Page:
CORRECTION APPENDED: The previous version of this article stated that properties qualify for PROP if infractions occur within a four-year period. Properties qualify if four infractions occur within a two-year period.
Repeated loud parties, overgrown grass, junk cars and appliances in the yard along with structural issues such as exposed wiring and faulty plumbing are the meat and potatoes of Raleigh’s Probationary Rental Occupancy ordinance. Now in its fifth year, here’s a look back at the goals of the PROP and how it is working out.
First passed in 2005, the PROP was designed to provide relief after residents and tenants complained repeatedly about “problem properties.” Relief for neighbors when laissez-faire landlords did nothing to halt repeated loud parties or allowed tenants’ trash, old appliances and junk cars to collect in their yards. Relief for tenants suffering from unlivable rental unit conditions because of structural issues. And relief for landlords trying to rid themselves of problem tenants.
People often confuse rental registration and the PROP permitting program, but while all rental properties must register, PROP is only for problem rental properties.
Properties only end up in the PROP when problems repeatedly occur at the same address within a two-year period. At best, landlords are made aware of problems and move quickly to ensure they do not recur, whether the infraction is the tenant or the landlord’s fault. At worst, the city can make it illegal for a property owner to rent the property, although this has yet to happen in PROP’s five-year history.
City Housing Inspector Bryce Abernethy, who heads up the program, said only 29 properties have had a PROP permit issues since 2005, but another 260 have been made eligible at one point or another.
The ordinance has changed during the past six years. The most recent change includes adding another infraction, criminal activity, to the 10 current ways property can become eligible for a PROP permit.
Eligibility begins when one of the 11 infractions is confirmed by the housing inspection department or by the Raleigh Police Department. If four infractions occur at the same property in two years, the property becomes eligible for the PROP permitting program. The low number of PROP permits issued, according to Abernethy, is because “the ordinance is set up to give property owners ways to protect themselves from bad tenants.”
One way is to include compliance with city ordinances in leases signed by tenants. This allows landlords to more easily evict unruly tenants and avoid stacking up enough infractions to enter the property into the PROP.
However, PROP violations are issued to a given address, so evicting tenants does not clear the violations. As Raleigh’s PROP website states, “Ultimately, the condition of the rental property and the activities of the tenants must be closely monitored by the property owner. Property owners are expected to write clear expectations of tenant behavior relative to neighbors into leases, and take action to encourage tenants to comply with these expectations or seek evictions for problem tenants.”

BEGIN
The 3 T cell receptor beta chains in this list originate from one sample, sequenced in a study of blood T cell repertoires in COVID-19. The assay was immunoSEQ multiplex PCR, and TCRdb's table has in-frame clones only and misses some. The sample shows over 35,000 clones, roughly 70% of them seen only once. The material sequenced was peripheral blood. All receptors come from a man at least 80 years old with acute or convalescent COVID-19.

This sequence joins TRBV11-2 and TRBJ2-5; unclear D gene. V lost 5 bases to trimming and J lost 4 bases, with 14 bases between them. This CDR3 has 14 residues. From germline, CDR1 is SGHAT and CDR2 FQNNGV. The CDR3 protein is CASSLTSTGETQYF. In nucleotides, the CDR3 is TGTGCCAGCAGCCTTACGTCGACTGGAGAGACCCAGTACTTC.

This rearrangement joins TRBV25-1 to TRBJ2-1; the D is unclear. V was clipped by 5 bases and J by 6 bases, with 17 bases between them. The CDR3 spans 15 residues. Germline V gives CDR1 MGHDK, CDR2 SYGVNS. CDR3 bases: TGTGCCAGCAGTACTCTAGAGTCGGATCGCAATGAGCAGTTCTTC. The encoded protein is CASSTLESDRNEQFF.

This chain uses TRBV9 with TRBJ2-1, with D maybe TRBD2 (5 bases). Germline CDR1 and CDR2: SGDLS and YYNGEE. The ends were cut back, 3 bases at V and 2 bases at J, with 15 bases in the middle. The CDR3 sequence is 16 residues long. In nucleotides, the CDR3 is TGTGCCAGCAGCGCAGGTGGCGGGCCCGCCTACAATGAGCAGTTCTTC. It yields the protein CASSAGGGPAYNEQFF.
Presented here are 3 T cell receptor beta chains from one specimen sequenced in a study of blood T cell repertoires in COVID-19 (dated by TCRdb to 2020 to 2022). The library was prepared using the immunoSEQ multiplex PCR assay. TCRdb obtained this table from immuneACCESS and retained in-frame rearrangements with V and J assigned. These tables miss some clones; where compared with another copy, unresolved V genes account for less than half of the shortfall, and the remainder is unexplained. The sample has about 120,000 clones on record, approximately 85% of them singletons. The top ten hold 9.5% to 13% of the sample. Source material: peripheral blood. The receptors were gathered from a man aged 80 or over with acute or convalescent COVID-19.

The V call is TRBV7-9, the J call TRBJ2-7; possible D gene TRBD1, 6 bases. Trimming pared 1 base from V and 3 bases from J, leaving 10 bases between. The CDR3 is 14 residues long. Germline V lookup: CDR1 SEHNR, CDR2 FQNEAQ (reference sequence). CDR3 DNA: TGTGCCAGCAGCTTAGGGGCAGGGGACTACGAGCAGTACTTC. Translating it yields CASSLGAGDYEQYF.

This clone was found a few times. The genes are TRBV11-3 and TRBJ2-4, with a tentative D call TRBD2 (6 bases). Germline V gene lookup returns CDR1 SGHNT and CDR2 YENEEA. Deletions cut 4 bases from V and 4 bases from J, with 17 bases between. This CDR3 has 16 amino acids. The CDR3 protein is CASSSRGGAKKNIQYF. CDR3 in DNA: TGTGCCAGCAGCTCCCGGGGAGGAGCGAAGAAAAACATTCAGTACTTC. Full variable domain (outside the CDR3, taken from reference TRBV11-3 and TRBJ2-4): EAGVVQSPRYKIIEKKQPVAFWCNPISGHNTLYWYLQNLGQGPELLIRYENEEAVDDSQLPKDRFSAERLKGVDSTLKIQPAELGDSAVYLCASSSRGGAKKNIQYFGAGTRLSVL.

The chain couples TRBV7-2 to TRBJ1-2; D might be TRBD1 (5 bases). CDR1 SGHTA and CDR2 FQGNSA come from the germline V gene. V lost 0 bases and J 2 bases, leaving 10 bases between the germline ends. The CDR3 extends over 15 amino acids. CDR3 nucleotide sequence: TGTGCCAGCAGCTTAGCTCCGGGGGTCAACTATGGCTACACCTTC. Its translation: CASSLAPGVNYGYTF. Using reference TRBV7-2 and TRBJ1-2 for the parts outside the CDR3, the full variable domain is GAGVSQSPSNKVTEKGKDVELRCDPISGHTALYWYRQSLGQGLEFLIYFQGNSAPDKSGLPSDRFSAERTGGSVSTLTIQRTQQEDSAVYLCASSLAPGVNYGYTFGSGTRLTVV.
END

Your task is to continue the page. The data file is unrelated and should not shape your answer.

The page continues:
Tenants benefit from the program. Anything from bare wiring, holes in the walls and broken windows can qualify as a PROP violation, so landlords now have greater incentives to keep properties in better condition.
Neighbors of problem properties also benefit. Abernethy said the most common violations involve public nuisance complaints.
“They can range from trash in the yard, furniture outside, putting mattresses or appliances outside,” he said. “Noise violations can get a $100 ticket. If a property gets three in 24 months, regardless of if the tenants change, they will automatically go into PROP. This is new and so far, two are in the process of going into the program.”
But some of those who manage properties aren’t sure they reap the same benefits experienced by tenants and neighbors.
“I just don’t see that any property owner out there is going to see PROP as helpful to them,” said Steve Deaton, of Deaton Investment Real Estate. “Many of the violations that can occur are completely out of control of the property owner. They are tenant created and unless the landlord is living there 24-7, he or she can’t possibly control all the actions on the part of their tenant. You can certainly educate them, but it doesn’t mean they are going to listen and act accordingly.”
Once in the program, property owners must pay a $200 processing fee and – if found eligible – an annual $300 permit fee that raises to $500 the next year. Fines and civil penalties start at $50 but can reach $500, although the PROP permitting process allows for appeals, especially when corrective actions are taken.
Even if the property is sold to someone else, the 24-hour month timeline is not affected because violations are attached to the property, not the owner.
Deaton said despite the longevity of the program, not everyone is familiar with it or knows what it means.
“It’s just another disclosure item from a broker standpoint,” he said. “It’s not something that obvious unless you research it, and I bet very few real estate brokers out there even know what a PROP violation is or what the program is all about.”
While PROP remains a source of confusion for many, Abernathy said it has made a difference.
“When it was first introduced a lot of the major landlords, people who own 30-plus properties, they started getting rid of properties. Many landlords are scared of PROP and it has made them a lot more proactive in how they manage and handle their properties. I have landlords call me weekly to say, ‘A tenant got a noise violation. I don’t want the property to go into PROP, I want to know what to do to avoid that.’ We want property owners to take that proactive approach and PROP helps with that.”
Abernathy said landlords who want to learn more about it can take the city’s optional landlord training.